[JURIST] Amnesty International (AI) [advocacy website] revealed court documents [complaint, PDF] Thursday indicating Shell repeatedly underestimated [press release] the impact of two oil spills in Bodo, Nigeria. The documents were part of claims brought forth in a UK court by more than 15,000 people affected by oil pollution. In joint investigation reports, which determine compensation handed to communities after a spill, Shell claimed the two oil spills in October and December 2008 resulted in the discharge of about 4,000 barrels of oil combined. AI believes, however, there were more than 100,000 barrels of oil spilled in the two incidents. Shell also claimed that third parties’ illegal bunkering and refining led to much of the damage in the area, but the court documents refute this, saying the illegal activity began in 2009 “in direct response to the devastation caused by the oil spills” and caused very minimal damage when compared with the original spills. Additionally, the claim asserts that Shell knew the pipelines, which were installed in 1963, should have been replaced for years before 2008, but failed to do so and continued to pump oil through the old pipelines. The oil spills resulted [BBC report] in the the death of organisms and plants, as well a decline to the fishing industry and destruction of homes.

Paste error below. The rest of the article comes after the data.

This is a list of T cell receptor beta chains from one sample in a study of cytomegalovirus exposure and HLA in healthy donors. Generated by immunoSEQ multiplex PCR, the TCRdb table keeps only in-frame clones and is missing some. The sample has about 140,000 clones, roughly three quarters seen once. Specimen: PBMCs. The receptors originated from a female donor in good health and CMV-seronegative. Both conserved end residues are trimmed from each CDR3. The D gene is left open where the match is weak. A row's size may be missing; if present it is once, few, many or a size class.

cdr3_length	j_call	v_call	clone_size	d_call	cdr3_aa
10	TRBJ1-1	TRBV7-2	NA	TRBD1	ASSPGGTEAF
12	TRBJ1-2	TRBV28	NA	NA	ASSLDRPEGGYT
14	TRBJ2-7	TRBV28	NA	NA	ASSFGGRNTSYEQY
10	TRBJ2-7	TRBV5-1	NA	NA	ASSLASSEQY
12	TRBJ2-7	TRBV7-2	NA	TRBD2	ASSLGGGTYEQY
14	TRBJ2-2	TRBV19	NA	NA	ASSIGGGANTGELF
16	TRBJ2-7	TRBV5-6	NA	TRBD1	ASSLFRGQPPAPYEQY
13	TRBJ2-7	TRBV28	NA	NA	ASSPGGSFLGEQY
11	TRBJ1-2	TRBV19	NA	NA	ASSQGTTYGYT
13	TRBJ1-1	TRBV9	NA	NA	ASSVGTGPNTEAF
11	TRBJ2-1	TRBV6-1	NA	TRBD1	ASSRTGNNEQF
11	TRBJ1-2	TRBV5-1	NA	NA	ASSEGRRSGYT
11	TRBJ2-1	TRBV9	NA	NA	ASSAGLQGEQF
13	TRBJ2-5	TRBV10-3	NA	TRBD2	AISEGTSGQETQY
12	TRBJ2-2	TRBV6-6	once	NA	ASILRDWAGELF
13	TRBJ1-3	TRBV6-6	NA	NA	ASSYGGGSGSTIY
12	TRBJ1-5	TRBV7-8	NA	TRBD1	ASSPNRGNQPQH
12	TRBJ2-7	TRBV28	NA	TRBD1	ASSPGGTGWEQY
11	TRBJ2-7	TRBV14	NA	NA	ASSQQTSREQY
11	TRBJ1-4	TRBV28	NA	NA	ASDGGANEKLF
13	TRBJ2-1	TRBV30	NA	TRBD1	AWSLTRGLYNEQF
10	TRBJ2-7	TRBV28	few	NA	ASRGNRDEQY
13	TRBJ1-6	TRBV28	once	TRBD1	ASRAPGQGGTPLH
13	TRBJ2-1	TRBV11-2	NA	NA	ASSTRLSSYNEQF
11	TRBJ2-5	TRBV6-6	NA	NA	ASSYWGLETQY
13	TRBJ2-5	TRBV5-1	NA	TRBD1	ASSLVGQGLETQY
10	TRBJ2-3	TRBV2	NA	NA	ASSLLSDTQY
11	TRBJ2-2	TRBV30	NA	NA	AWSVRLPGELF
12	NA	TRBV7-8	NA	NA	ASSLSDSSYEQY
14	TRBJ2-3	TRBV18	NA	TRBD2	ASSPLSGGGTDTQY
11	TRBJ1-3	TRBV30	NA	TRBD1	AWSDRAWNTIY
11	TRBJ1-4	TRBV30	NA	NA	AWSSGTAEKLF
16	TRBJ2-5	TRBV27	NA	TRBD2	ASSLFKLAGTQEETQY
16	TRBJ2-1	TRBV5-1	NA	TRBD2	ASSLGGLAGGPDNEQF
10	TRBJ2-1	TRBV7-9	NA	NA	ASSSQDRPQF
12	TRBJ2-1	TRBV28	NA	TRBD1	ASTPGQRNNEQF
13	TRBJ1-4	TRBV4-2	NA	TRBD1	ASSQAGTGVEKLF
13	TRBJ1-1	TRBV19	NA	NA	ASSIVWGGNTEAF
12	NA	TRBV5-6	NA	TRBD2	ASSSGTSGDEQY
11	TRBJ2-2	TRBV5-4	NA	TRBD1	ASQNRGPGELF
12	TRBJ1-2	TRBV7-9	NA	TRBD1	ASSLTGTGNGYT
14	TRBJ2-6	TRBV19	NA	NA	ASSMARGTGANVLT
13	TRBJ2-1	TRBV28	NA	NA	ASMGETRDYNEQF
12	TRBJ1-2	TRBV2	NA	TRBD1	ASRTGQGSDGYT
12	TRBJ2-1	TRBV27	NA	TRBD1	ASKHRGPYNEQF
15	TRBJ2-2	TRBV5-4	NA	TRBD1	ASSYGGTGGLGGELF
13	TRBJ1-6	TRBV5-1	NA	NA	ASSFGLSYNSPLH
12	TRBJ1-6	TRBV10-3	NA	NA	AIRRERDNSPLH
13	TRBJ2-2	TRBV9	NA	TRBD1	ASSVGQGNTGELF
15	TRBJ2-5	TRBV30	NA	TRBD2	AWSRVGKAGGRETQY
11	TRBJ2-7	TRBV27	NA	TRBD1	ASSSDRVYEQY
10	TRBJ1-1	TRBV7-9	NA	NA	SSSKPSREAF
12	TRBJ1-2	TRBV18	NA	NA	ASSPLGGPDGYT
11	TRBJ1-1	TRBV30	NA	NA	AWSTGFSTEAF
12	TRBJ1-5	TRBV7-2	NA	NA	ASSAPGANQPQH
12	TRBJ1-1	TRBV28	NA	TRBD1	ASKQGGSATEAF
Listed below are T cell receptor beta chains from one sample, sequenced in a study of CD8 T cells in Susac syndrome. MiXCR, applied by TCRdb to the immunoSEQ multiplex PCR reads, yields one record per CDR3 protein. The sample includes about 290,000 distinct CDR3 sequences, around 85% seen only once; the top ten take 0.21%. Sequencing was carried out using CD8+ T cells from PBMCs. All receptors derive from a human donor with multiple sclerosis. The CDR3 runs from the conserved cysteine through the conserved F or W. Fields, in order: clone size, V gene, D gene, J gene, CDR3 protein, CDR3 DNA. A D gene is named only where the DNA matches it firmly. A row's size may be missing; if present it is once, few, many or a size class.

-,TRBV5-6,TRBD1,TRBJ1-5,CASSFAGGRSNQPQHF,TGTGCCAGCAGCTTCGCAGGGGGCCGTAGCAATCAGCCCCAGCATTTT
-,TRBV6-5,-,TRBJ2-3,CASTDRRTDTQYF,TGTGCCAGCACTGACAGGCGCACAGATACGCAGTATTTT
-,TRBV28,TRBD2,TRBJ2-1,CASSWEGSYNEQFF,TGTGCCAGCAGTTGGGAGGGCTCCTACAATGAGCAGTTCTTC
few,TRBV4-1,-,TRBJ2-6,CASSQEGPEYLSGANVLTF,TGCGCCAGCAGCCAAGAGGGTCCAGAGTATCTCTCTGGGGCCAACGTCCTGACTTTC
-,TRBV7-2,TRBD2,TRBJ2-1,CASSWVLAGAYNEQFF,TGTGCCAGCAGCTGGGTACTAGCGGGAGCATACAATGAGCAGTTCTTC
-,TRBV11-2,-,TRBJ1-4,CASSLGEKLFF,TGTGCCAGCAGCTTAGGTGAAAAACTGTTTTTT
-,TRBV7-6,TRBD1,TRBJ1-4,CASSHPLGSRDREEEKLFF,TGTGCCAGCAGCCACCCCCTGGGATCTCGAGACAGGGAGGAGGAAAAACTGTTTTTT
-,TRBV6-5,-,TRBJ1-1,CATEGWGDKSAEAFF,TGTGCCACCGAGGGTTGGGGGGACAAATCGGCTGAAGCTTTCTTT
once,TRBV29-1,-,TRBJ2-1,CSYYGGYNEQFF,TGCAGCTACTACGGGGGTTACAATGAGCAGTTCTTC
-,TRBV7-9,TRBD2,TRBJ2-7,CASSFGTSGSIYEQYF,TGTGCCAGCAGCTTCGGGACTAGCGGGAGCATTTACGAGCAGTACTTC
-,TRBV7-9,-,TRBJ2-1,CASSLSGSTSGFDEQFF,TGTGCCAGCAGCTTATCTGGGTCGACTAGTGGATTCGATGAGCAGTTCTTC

Shell has previously faced legal action in the UK, Netherlands and Nigeria for these oil spills and other cases. In 2012 35 Nigerian villages brought a suit against Shell in a London court alleging [JURIST report] Shell’s slow response in cleaning up two oil spills in a neighboring river. The villages claimed there was continued contamination due to the inadequate clean-up process following the spill. Also in 2012 four Nigerian residents and an advocacy group told a Dutch court that Shell should be held liable [JURIST report] for damage from oil pollution in the Niger Delta. A USD $15.5 million settlement [JURIST report] was reached in 2009 between Royal Dutch Shell PLC and the families of nine Nigerian activists who were killed in 1995. A Nigerian court in the southern city of Port Harcourt ordered [JURIST report] Royal Dutch Shell to pay $1.5 billion in 2006 to compensate local communities for environmental pollution caused by the company’s activities in the southern Niger delta region